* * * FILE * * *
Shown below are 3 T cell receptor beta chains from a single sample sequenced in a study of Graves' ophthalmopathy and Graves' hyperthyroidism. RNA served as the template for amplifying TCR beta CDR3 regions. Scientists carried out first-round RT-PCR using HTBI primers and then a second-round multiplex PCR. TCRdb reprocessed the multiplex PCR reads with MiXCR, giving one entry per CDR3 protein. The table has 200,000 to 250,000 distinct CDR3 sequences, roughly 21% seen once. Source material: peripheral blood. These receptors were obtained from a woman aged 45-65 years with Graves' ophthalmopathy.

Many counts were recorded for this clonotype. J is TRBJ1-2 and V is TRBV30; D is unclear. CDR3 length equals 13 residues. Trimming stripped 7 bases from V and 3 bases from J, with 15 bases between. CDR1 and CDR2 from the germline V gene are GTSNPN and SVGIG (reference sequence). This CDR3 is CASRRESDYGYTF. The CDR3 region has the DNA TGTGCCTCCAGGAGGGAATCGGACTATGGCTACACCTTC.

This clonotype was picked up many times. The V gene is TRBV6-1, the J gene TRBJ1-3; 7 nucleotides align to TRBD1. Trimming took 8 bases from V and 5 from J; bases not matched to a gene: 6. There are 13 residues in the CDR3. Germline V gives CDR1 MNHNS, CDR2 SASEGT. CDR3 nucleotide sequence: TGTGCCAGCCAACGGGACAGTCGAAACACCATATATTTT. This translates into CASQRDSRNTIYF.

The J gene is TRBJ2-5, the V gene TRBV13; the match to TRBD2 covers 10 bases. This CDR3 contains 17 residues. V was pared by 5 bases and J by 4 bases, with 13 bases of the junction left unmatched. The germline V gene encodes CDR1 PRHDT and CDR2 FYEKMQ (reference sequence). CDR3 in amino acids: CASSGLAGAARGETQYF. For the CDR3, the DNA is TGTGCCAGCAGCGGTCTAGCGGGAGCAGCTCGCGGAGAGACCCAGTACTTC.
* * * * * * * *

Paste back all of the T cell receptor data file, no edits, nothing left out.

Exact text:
Shown below are 3 T cell receptor beta chains from a single sample sequenced in a study of Graves' ophthalmopathy and Graves' hyperthyroidism. RNA served as the template for amplifying TCR beta CDR3 regions. Scientists carried out first-round RT-PCR using HTBI primers and then a second-round multiplex PCR. TCRdb reprocessed the multiplex PCR reads with MiXCR, giving one entry per CDR3 protein. The table has 200,000 to 250,000 distinct CDR3 sequences, roughly 21% seen once. Source material: peripheral blood. These receptors were obtained from a woman aged 45-65 years with Graves' ophthalmopathy.

Many counts were recorded for this clonotype. J is TRBJ1-2 and V is TRBV30; D is unclear. CDR3 length equals 13 residues. Trimming stripped 7 bases from V and 3 bases from J, with 15 bases between. CDR1 and CDR2 from the germline V gene are GTSNPN and SVGIG (reference sequence). This CDR3 is CASRRESDYGYTF. The CDR3 region has the DNA TGTGCCTCCAGGAGGGAATCGGACTATGGCTACACCTTC.

This clonotype was picked up many times. The V gene is TRBV6-1, the J gene TRBJ1-3; 7 nucleotides align to TRBD1. Trimming took 8 bases from V and 5 from J; bases not matched to a gene: 6. There are 13 residues in the CDR3. Germline V gives CDR1 MNHNS, CDR2 SASEGT. CDR3 nucleotide sequence: TGTGCCAGCCAACGGGACAGTCGAAACACCATATATTTT. This translates into CASQRDSRNTIYF.

The J gene is TRBJ2-5, the V gene TRBV13; the match to TRBD2 covers 10 bases. This CDR3 contains 17 residues. V was pared by 5 bases and J by 4 bases, with 13 bases of the junction left unmatched. The germline V gene encodes CDR1 PRHDT and CDR2 FYEKMQ (reference sequence). CDR3 in amino acids: CASSGLAGAARGETQYF. For the CDR3, the DNA is TGTGCCAGCAGCGGTCTAGCGGGAGCAGCTCGCGGAGAGACCCAGTACTTC.